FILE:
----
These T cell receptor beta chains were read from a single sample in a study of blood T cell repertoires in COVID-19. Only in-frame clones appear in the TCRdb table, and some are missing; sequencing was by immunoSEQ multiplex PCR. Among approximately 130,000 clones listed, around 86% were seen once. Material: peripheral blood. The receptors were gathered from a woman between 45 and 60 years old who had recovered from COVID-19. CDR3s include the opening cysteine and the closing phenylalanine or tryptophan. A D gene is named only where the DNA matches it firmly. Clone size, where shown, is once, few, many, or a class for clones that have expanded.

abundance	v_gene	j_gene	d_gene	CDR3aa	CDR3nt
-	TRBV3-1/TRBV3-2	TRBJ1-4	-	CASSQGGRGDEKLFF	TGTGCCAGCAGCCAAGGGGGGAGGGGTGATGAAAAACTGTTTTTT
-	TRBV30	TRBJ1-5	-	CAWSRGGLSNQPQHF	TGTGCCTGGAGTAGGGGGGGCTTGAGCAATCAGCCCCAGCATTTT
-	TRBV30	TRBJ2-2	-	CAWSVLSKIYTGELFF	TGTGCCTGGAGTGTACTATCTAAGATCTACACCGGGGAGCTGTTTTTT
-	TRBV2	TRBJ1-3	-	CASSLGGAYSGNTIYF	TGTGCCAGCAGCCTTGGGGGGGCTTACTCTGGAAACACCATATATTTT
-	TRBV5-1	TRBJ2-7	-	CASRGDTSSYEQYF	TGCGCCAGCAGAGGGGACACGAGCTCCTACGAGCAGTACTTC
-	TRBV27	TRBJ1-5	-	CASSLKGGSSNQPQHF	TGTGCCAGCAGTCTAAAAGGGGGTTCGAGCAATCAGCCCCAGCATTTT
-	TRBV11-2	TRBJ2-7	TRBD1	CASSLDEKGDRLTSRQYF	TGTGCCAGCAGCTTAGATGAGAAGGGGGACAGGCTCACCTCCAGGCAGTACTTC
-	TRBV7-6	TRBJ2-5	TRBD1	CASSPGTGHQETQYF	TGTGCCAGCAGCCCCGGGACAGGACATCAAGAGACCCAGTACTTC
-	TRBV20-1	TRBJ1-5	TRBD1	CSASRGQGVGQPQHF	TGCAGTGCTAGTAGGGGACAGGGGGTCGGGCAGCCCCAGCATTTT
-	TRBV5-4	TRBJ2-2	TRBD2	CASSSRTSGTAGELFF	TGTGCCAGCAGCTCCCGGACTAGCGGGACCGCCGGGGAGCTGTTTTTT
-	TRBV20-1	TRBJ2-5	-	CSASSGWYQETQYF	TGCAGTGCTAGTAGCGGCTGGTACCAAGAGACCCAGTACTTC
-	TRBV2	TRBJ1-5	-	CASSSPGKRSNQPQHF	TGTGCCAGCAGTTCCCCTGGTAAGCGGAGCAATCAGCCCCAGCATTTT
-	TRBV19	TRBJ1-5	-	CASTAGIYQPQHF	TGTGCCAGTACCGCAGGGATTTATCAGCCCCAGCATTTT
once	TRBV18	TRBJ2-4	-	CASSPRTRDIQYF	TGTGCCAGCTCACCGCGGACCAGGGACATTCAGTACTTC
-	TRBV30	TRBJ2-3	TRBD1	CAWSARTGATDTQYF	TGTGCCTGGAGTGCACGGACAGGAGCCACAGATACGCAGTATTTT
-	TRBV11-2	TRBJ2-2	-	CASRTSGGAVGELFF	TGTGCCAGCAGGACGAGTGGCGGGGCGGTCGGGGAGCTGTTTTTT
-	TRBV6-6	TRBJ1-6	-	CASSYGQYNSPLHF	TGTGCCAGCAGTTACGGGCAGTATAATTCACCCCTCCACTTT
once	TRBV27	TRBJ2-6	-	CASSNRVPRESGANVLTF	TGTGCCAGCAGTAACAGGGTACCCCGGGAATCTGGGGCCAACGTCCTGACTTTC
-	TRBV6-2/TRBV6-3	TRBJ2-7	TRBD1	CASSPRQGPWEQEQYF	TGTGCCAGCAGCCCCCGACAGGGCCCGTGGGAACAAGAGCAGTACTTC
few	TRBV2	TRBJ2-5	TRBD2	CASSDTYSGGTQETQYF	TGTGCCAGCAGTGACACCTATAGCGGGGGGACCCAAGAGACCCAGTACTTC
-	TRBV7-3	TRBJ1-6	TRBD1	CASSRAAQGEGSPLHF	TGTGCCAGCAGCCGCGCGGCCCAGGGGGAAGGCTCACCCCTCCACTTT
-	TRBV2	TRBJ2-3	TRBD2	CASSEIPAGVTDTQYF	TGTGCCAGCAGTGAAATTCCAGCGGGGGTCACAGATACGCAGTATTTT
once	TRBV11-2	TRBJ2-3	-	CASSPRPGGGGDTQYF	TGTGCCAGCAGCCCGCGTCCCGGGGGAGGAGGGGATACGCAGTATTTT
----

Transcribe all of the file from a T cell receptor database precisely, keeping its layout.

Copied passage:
These T cell receptor beta chains were read from a single sample in a study of blood T cell repertoires in COVID-19. Only in-frame clones appear in the TCRdb table, and some are missing; sequencing was by immunoSEQ multiplex PCR. Among approximately 130,000 clones listed, around 86% were seen once. Material: peripheral blood. The receptors were gathered from a woman between 45 and 60 years old who had recovered from COVID-19. CDR3s include the opening cysteine and the closing phenylalanine or tryptophan. A D gene is named only where the DNA matches it firmly. Clone size, where shown, is once, few, many, or a class for clones that have expanded.

abundance	v_gene	j_gene	d_gene	CDR3aa	CDR3nt
-	TRBV3-1/TRBV3-2	TRBJ1-4	-	CASSQGGRGDEKLFF	TGTGCCAGCAGCCAAGGGGGGAGGGGTGATGAAAAACTGTTTTTT
-	TRBV30	TRBJ1-5	-	CAWSRGGLSNQPQHF	TGTGCCTGGAGTAGGGGGGGCTTGAGCAATCAGCCCCAGCATTTT
-	TRBV30	TRBJ2-2	-	CAWSVLSKIYTGELFF	TGTGCCTGGAGTGTACTATCTAAGATCTACACCGGGGAGCTGTTTTTT
-	TRBV2	TRBJ1-3	-	CASSLGGAYSGNTIYF	TGTGCCAGCAGCCTTGGGGGGGCTTACTCTGGAAACACCATATATTTT
-	TRBV5-1	TRBJ2-7	-	CASRGDTSSYEQYF	TGCGCCAGCAGAGGGGACACGAGCTCCTACGAGCAGTACTTC
-	TRBV27	TRBJ1-5	-	CASSLKGGSSNQPQHF	TGTGCCAGCAGTCTAAAAGGGGGTTCGAGCAATCAGCCCCAGCATTTT
-	TRBV11-2	TRBJ2-7	TRBD1	CASSLDEKGDRLTSRQYF	TGTGCCAGCAGCTTAGATGAGAAGGGGGACAGGCTCACCTCCAGGCAGTACTTC
-	TRBV7-6	TRBJ2-5	TRBD1	CASSPGTGHQETQYF	TGTGCCAGCAGCCCCGGGACAGGACATCAAGAGACCCAGTACTTC
-	TRBV20-1	TRBJ1-5	TRBD1	CSASRGQGVGQPQHF	TGCAGTGCTAGTAGGGGACAGGGGGTCGGGCAGCCCCAGCATTTT
-	TRBV5-4	TRBJ2-2	TRBD2	CASSSRTSGTAGELFF	TGTGCCAGCAGCTCCCGGACTAGCGGGACCGCCGGGGAGCTGTTTTTT
-	TRBV20-1	TRBJ2-5	-	CSASSGWYQETQYF	TGCAGTGCTAGTAGCGGCTGGTACCAAGAGACCCAGTACTTC
-	TRBV2	TRBJ1-5	-	CASSSPGKRSNQPQHF	TGTGCCAGCAGTTCCCCTGGTAAGCGGAGCAATCAGCCCCAGCATTTT
-	TRBV19	TRBJ1-5	-	CASTAGIYQPQHF	TGTGCCAGTACCGCAGGGATTTATCAGCCCCAGCATTTT
once	TRBV18	TRBJ2-4	-	CASSPRTRDIQYF	TGTGCCAGCTCACCGCGGACCAGGGACATTCAGTACTTC
-	TRBV30	TRBJ2-3	TRBD1	CAWSARTGATDTQYF	TGTGCCTGGAGTGCACGGACAGGAGCCACAGATACGCAGTATTTT
-	TRBV11-2	TRBJ2-2	-	CASRTSGGAVGELFF	TGTGCCAGCAGGACGAGTGGCGGGGCGGTCGGGGAGCTGTTTTTT
-	TRBV6-6	TRBJ1-6	-	CASSYGQYNSPLHF	TGTGCCAGCAGTTACGGGCAGTATAATTCACCCCTCCACTTT
once	TRBV27	TRBJ2-6	-	CASSNRVPRESGANVLTF	TGTGCCAGCAGTAACAGGGTACCCCGGGAATCTGGGGCCAACGTCCTGACTTTC
-	TRBV6-2/TRBV6-3	TRBJ2-7	TRBD1	CASSPRQGPWEQEQYF	TGTGCCAGCAGCCCCCGACAGGGCCCGTGGGAACAAGAGCAGTACTTC
few	TRBV2	TRBJ2-5	TRBD2	CASSDTYSGGTQETQYF	TGTGCCAGCAGTGACACCTATAGCGGGGGGACCCAAGAGACCCAGTACTTC
-	TRBV7-3	TRBJ1-6	TRBD1	CASSRAAQGEGSPLHF	TGTGCCAGCAGCCGCGCGGCCCAGGGGGAAGGCTCACCCCTCCACTTT
-	TRBV2	TRBJ2-3	TRBD2	CASSEIPAGVTDTQYF	TGTGCCAGCAGTGAAATTCCAGCGGGGGTCACAGATACGCAGTATTTT
once	TRBV11-2	TRBJ2-3	-	CASSPRPGGGGDTQYF	TGTGCCAGCAGCCCGCGTCCCGGGGGAGGAGGGGATACGCAGTATTTT